The Pope is dead.
Behind the locked doors of the Sistine Chapel, one hundred and eighteen cardinals from all over the globe will cast their votes in the world’s most secretive election.
They are holy men. But they have ambition. And they have rivals. Over the next seventy-two hours one of them will become the most powerful spiritual figure on earth.
I enjoyed this book a surprising amount. The political process behind choosing a new Pope was fascinating, as were the traditions that go alongside it. This is of course fictionalised and we’ll never quite know what happens in a Conclave but even so, the book felt like it had solid research behind it and was more captivating for it.
The characters were well rounded and I felt for Lomeli at various points through the book when he struggled to know what the right thing to do was.
I felt the tag line on the front cover summed this book up perfectly, it really was ‘The Power of God. The Ambition of Men’
This was my first Robert Harris book and I’ll certainly be reading more.
Wildness is a kind of magic
Daine has always had a special connection with animals, but only when she’s forced to leave home does she realise it’s more than a knack . . . it’s magic. With this wild magic, not only can Daine speak to animals, but she can also make them obey her. Daine takes a job handling horses for the Queen’s Riders, where she meets the master mage Numair and becomes his apprentice.
Discover a land of enchantment, legend, and adventure in this first book of The Immortals series, featuring an updated cover – perfect for longtime fans and newcomers alike.
I first read ‘Wild Magic’ many years go as a young teenager. when I saw that they had been re-printed recently (with gorgeous new covers) I couldn’t resist visiting Daine and Tortall again.
It’s always a bit of a risk to re-visit a series after a long break especially a series aimed at a younger market but I was immediately reminded of why I had loved this series so much. I would still love to have Daine’s ability to talk to animals, her relationship with Cloud (her horse) and other furred and feathered friends are as important as the human friendships she makes along the way.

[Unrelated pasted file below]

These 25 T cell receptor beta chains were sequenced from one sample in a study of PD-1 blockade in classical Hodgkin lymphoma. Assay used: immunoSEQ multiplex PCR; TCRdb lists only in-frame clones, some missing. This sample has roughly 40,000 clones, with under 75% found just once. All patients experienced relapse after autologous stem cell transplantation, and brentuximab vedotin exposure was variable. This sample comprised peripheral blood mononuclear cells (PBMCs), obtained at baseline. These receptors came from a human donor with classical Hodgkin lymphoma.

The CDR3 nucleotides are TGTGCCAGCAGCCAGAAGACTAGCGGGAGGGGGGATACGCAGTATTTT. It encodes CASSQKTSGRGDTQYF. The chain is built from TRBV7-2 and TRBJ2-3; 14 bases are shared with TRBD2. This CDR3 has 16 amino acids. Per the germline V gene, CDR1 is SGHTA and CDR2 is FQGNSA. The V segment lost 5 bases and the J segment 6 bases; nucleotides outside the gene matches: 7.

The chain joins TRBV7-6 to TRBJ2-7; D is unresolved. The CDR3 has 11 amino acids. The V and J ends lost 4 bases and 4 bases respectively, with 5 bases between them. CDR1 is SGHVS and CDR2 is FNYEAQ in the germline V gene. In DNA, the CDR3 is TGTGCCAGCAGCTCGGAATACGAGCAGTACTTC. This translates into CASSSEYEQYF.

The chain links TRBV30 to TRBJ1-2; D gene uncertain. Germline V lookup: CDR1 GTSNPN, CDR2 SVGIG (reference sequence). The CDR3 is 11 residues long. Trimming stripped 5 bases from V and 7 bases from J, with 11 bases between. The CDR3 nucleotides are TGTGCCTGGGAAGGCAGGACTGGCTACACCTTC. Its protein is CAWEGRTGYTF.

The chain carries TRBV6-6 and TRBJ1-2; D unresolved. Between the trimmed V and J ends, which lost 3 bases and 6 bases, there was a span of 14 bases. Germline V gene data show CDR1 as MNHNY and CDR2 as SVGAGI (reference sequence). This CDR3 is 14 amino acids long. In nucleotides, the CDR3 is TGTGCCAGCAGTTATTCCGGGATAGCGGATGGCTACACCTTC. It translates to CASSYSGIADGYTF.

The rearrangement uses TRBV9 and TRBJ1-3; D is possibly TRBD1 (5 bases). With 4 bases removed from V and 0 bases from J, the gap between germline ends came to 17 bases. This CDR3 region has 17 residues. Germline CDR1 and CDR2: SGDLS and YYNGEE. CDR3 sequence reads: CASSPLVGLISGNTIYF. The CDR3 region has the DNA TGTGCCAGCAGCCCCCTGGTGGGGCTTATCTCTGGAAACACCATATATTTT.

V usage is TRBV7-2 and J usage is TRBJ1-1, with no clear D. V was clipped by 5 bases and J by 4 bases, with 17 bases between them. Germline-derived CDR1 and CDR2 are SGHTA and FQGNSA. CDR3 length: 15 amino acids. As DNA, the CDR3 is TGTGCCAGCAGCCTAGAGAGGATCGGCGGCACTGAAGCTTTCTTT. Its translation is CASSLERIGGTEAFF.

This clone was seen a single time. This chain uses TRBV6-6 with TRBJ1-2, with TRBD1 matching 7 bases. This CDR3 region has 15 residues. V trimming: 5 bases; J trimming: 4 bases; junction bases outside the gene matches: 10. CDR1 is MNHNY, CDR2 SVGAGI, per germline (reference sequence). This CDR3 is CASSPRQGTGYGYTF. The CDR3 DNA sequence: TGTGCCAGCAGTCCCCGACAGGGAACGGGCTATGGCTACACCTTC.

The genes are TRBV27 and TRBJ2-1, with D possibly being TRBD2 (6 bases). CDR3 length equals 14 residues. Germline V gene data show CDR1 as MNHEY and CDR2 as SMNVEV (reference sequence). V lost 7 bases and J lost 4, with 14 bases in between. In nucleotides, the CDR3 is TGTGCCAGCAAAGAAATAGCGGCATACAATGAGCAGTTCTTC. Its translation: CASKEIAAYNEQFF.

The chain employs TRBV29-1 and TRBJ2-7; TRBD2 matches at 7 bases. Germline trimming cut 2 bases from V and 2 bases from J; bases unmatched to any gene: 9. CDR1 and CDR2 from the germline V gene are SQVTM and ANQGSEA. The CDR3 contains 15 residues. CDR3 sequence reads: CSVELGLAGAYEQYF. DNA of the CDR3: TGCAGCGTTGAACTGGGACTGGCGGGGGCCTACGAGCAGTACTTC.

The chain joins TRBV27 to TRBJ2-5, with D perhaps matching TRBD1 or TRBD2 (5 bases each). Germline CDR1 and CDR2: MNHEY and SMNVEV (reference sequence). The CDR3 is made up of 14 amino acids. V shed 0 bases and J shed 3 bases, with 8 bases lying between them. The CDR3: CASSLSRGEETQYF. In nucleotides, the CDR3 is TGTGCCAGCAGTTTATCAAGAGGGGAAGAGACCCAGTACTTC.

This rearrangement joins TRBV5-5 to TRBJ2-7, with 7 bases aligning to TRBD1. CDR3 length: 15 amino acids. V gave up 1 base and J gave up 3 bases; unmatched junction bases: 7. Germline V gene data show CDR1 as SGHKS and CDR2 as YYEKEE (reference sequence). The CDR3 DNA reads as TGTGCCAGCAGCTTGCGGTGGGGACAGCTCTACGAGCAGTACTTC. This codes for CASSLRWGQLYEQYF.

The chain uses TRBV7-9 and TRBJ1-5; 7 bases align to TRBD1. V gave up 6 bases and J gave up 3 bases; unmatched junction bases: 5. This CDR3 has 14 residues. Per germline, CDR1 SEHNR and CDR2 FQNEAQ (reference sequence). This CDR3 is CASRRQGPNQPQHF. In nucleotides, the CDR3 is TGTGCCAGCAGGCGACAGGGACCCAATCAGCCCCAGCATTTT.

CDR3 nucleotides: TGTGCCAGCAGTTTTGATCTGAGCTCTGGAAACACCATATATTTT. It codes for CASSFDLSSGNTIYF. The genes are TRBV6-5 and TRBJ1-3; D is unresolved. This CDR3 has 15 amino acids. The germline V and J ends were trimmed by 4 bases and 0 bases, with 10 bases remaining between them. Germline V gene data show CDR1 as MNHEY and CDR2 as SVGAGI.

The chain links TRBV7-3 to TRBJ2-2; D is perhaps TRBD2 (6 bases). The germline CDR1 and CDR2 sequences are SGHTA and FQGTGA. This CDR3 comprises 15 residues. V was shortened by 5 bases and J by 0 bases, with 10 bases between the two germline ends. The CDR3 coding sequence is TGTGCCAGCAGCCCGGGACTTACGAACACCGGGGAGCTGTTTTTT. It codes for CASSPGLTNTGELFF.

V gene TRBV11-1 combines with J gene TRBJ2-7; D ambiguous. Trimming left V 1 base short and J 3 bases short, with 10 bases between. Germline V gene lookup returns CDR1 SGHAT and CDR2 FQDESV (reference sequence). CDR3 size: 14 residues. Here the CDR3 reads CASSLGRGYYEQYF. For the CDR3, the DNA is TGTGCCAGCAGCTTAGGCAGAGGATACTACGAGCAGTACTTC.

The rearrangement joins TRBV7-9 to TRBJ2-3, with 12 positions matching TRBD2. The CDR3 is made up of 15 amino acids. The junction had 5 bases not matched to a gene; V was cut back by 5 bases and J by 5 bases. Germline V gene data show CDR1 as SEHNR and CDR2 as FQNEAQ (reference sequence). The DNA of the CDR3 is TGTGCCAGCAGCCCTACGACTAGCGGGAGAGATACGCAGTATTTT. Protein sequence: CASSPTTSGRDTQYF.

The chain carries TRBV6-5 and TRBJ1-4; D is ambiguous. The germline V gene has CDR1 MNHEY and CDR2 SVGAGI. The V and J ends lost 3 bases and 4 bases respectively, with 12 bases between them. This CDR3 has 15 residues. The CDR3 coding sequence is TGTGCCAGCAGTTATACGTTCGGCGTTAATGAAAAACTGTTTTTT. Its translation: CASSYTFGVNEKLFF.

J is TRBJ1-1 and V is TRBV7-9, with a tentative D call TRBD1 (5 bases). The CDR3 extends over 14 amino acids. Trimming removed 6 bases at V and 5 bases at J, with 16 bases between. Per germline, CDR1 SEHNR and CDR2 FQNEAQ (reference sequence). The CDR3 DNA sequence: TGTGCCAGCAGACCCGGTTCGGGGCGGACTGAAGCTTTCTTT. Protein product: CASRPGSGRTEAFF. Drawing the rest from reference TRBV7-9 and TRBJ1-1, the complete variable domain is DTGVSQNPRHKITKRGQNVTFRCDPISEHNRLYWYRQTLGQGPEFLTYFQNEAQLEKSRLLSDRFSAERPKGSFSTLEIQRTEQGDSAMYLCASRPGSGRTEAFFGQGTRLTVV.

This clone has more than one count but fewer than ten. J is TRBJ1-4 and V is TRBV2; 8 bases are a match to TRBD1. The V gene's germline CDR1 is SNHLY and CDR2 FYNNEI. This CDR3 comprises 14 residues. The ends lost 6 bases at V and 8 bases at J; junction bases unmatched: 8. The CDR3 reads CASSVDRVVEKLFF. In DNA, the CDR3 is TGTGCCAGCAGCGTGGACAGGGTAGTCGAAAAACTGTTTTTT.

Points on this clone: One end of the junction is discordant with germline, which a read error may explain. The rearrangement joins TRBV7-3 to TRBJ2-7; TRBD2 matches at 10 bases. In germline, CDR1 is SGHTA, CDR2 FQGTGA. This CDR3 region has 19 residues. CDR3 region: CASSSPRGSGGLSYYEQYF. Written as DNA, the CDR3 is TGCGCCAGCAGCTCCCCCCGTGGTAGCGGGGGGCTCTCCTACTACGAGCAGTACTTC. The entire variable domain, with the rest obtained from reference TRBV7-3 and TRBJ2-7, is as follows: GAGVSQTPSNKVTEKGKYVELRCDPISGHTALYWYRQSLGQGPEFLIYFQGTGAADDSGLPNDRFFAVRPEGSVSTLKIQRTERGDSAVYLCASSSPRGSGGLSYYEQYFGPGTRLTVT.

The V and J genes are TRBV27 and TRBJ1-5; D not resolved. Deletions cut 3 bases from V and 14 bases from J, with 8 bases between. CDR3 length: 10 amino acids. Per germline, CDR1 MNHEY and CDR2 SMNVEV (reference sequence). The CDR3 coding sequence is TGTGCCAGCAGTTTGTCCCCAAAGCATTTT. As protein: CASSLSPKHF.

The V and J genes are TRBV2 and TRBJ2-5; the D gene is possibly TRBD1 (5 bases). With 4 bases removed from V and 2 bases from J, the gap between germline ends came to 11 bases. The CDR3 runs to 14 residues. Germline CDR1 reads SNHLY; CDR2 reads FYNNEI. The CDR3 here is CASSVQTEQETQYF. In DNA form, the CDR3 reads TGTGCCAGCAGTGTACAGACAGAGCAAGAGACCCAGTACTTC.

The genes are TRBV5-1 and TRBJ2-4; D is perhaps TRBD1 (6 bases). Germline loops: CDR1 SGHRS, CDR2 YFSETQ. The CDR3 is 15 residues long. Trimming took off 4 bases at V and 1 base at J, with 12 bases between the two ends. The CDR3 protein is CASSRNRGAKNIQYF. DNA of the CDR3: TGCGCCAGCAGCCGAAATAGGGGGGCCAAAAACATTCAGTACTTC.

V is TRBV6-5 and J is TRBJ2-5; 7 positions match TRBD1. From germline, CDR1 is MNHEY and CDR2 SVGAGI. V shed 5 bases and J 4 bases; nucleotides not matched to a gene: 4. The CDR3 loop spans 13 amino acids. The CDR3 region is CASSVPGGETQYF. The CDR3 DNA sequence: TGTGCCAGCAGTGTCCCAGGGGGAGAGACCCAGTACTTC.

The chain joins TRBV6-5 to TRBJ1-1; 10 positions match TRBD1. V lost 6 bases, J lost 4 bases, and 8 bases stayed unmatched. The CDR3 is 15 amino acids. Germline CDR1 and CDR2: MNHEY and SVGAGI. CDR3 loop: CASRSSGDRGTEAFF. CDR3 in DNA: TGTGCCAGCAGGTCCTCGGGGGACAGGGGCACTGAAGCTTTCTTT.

The Stormwings are just as chilling as they were when I was younger, the Spidrins terrifying and the story is as fantastical as it was in my memory.
I’ll definitely be tracking down and reading the rest of the Immortals Quartet.
Meet Maud. Maud is forgetful. She makes a cup of tea and doesn’t remember to drink it. She goes to the shops and forgets why she went. Sometimes her home is unrecognizable – or her daughter Helen seems a total stranger.
But there’s one thing Maud is sure of: her friend Elizabeth is missing.
A thought provoking book that kept me gripped the whole way through. Maud was a likeable character and despite the sadness of her decent into dementia overall the book felt hopeful and full of love rather than weighed down with sadness.
Emma Healey did a great job of taking you along with Maud as she navigated her way through the confusion of every day life, – and back in time to the disappearance of her sister not long after WW2. I really felt for Maud and her family as they navigated their way through everyday life and the Maud’s dementia.
A story about family, friends and getting older, told with compassion I would recommend this book.
It’s the year 2044, and the real world has become an ugly place. We’re out of oil. We’ve wrecked the climate. Famine, poverty, and disease are widespread.